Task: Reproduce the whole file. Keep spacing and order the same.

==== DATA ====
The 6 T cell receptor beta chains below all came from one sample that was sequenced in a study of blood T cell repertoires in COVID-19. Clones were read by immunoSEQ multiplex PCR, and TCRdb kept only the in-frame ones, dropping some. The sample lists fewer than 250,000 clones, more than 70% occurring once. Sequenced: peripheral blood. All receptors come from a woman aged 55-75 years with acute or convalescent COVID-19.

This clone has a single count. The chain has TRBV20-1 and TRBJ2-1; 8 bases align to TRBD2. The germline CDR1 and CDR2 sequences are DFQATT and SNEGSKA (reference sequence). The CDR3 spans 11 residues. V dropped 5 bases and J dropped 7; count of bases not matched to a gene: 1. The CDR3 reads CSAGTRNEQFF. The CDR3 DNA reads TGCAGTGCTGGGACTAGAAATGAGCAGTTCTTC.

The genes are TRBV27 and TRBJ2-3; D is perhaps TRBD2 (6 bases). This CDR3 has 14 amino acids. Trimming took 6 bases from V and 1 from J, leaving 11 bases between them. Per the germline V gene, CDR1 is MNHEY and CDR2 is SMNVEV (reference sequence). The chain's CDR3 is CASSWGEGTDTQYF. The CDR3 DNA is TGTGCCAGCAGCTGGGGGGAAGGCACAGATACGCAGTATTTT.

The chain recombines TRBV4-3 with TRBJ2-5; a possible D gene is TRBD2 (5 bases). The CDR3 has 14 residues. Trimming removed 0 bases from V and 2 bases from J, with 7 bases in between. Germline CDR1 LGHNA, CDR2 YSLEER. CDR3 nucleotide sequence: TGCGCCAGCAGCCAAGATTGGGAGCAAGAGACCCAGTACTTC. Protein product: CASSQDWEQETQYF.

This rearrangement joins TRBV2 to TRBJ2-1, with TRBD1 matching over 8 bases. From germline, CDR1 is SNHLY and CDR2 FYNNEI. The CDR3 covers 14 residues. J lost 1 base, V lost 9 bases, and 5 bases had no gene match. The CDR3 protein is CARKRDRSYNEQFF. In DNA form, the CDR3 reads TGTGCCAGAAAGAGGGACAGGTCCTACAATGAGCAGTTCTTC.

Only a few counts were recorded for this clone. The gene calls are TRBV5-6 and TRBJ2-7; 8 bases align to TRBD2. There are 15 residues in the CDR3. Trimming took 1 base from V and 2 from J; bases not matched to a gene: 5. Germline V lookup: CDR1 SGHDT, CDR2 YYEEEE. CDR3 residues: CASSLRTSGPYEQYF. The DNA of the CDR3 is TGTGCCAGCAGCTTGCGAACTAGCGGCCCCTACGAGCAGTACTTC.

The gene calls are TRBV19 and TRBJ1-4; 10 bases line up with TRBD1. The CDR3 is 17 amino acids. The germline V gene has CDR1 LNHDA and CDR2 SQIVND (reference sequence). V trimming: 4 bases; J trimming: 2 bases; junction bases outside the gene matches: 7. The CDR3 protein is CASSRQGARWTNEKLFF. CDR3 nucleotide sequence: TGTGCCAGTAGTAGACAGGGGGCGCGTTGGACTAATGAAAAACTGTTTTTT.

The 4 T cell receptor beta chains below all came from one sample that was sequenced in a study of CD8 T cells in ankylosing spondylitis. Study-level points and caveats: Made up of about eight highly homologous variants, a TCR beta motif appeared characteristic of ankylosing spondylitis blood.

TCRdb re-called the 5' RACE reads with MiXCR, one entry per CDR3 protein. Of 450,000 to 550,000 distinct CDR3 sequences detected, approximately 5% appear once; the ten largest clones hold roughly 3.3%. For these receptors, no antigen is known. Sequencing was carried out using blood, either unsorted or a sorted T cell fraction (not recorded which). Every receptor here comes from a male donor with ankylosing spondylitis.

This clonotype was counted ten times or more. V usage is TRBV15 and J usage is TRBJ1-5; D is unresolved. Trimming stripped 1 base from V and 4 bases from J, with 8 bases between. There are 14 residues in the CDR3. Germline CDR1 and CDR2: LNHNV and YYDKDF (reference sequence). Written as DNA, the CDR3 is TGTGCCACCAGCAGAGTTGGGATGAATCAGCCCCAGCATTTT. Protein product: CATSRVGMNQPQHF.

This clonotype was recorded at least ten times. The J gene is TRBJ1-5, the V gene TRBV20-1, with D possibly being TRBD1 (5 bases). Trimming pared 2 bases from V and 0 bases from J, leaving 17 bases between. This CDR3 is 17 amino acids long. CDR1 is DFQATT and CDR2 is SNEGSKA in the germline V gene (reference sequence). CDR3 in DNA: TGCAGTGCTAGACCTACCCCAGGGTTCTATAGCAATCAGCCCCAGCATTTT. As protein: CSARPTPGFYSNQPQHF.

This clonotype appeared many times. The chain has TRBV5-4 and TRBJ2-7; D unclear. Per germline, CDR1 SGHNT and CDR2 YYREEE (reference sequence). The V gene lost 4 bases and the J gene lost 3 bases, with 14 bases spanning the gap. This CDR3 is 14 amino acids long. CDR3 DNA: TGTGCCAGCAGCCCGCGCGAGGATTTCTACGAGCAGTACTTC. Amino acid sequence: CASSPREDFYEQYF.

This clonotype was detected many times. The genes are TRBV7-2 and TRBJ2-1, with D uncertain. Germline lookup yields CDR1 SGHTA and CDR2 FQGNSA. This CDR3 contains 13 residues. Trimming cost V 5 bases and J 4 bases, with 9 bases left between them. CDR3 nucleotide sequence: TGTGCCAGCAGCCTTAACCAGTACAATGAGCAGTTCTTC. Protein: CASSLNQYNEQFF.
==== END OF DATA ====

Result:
The 6 T cell receptor beta chains below all came from one sample that was sequenced in a study of blood T cell repertoires in COVID-19. Clones were read by immunoSEQ multiplex PCR, and TCRdb kept only the in-frame ones, dropping some. The sample lists fewer than 250,000 clones, more than 70% occurring once. Sequenced: peripheral blood. All receptors come from a woman aged 55-75 years with acute or convalescent COVID-19.

This clone has a single count. The chain has TRBV20-1 and TRBJ2-1; 8 bases align to TRBD2. The germline CDR1 and CDR2 sequences are DFQATT and SNEGSKA (reference sequence). The CDR3 spans 11 residues. V dropped 5 bases and J dropped 7; count of bases not matched to a gene: 1. The CDR3 reads CSAGTRNEQFF. The CDR3 DNA reads TGCAGTGCTGGGACTAGAAATGAGCAGTTCTTC.

The genes are TRBV27 and TRBJ2-3; D is perhaps TRBD2 (6 bases). This CDR3 has 14 amino acids. Trimming took 6 bases from V and 1 from J, leaving 11 bases between them. Per the germline V gene, CDR1 is MNHEY and CDR2 is SMNVEV (reference sequence). The chain's CDR3 is CASSWGEGTDTQYF. The CDR3 DNA is TGTGCCAGCAGCTGGGGGGAAGGCACAGATACGCAGTATTTT.

The chain recombines TRBV4-3 with TRBJ2-5; a possible D gene is TRBD2 (5 bases). The CDR3 has 14 residues. Trimming removed 0 bases from V and 2 bases from J, with 7 bases in between. Germline CDR1 LGHNA, CDR2 YSLEER. CDR3 nucleotide sequence: TGCGCCAGCAGCCAAGATTGGGAGCAAGAGACCCAGTACTTC. Protein product: CASSQDWEQETQYF.

This rearrangement joins TRBV2 to TRBJ2-1, with TRBD1 matching over 8 bases. From germline, CDR1 is SNHLY and CDR2 FYNNEI. The CDR3 covers 14 residues. J lost 1 base, V lost 9 bases, and 5 bases had no gene match. The CDR3 protein is CARKRDRSYNEQFF. In DNA form, the CDR3 reads TGTGCCAGAAAGAGGGACAGGTCCTACAATGAGCAGTTCTTC.

Only a few counts were recorded for this clone. The gene calls are TRBV5-6 and TRBJ2-7; 8 bases align to TRBD2. There are 15 residues in the CDR3. Trimming took 1 base from V and 2 from J; bases not matched to a gene: 5. Germline V lookup: CDR1 SGHDT, CDR2 YYEEEE. CDR3 residues: CASSLRTSGPYEQYF. The DNA of the CDR3 is TGTGCCAGCAGCTTGCGAACTAGCGGCCCCTACGAGCAGTACTTC.

The gene calls are TRBV19 and TRBJ1-4; 10 bases line up with TRBD1. The CDR3 is 17 amino acids. The germline V gene has CDR1 LNHDA and CDR2 SQIVND (reference sequence). V trimming: 4 bases; J trimming: 2 bases; junction bases outside the gene matches: 7. The CDR3 protein is CASSRQGARWTNEKLFF. CDR3 nucleotide sequence: TGTGCCAGTAGTAGACAGGGGGCGCGTTGGACTAATGAAAAACTGTTTTTT.

The 4 T cell receptor beta chains below all came from one sample that was sequenced in a study of CD8 T cells in ankylosing spondylitis. Study-level points and caveats: Made up of about eight highly homologous variants, a TCR beta motif appeared characteristic of ankylosing spondylitis blood.

TCRdb re-called the 5' RACE reads with MiXCR, one entry per CDR3 protein. Of 450,000 to 550,000 distinct CDR3 sequences detected, approximately 5% appear once; the ten largest clones hold roughly 3.3%. For these receptors, no antigen is known. Sequencing was carried out using blood, either unsorted or a sorted T cell fraction (not recorded which). Every receptor here comes from a male donor with ankylosing spondylitis.

This clonotype was counted ten times or more. V usage is TRBV15 and J usage is TRBJ1-5; D is unresolved. Trimming stripped 1 base from V and 4 bases from J, with 8 bases between. There are 14 residues in the CDR3. Germline CDR1 and CDR2: LNHNV and YYDKDF (reference sequence). Written as DNA, the CDR3 is TGTGCCACCAGCAGAGTTGGGATGAATCAGCCCCAGCATTTT. Protein product: CATSRVGMNQPQHF.

This clonotype was recorded at least ten times. The J gene is TRBJ1-5, the V gene TRBV20-1, with D possibly being TRBD1 (5 bases). Trimming pared 2 bases from V and 0 bases from J, leaving 17 bases between. This CDR3 is 17 amino acids long. CDR1 is DFQATT and CDR2 is SNEGSKA in the germline V gene (reference sequence). CDR3 in DNA: TGCAGTGCTAGACCTACCCCAGGGTTCTATAGCAATCAGCCCCAGCATTTT. As protein: CSARPTPGFYSNQPQHF.

This clonotype appeared many times. The chain has TRBV5-4 and TRBJ2-7; D unclear. Per germline, CDR1 SGHNT and CDR2 YYREEE (reference sequence). The V gene lost 4 bases and the J gene lost 3 bases, with 14 bases spanning the gap. This CDR3 is 14 amino acids long. CDR3 DNA: TGTGCCAGCAGCCCGCGCGAGGATTTCTACGAGCAGTACTTC. Amino acid sequence: CASSPREDFYEQYF.

This clonotype was detected many times. The genes are TRBV7-2 and TRBJ2-1, with D uncertain. Germline lookup yields CDR1 SGHTA and CDR2 FQGNSA. This CDR3 contains 13 residues. Trimming cost V 5 bases and J 4 bases, with 9 bases left between them. CDR3 nucleotide sequence: TGTGCCAGCAGCCTTAACCAGTACAATGAGCAGTTCTTC. Protein: CASSLNQYNEQFF.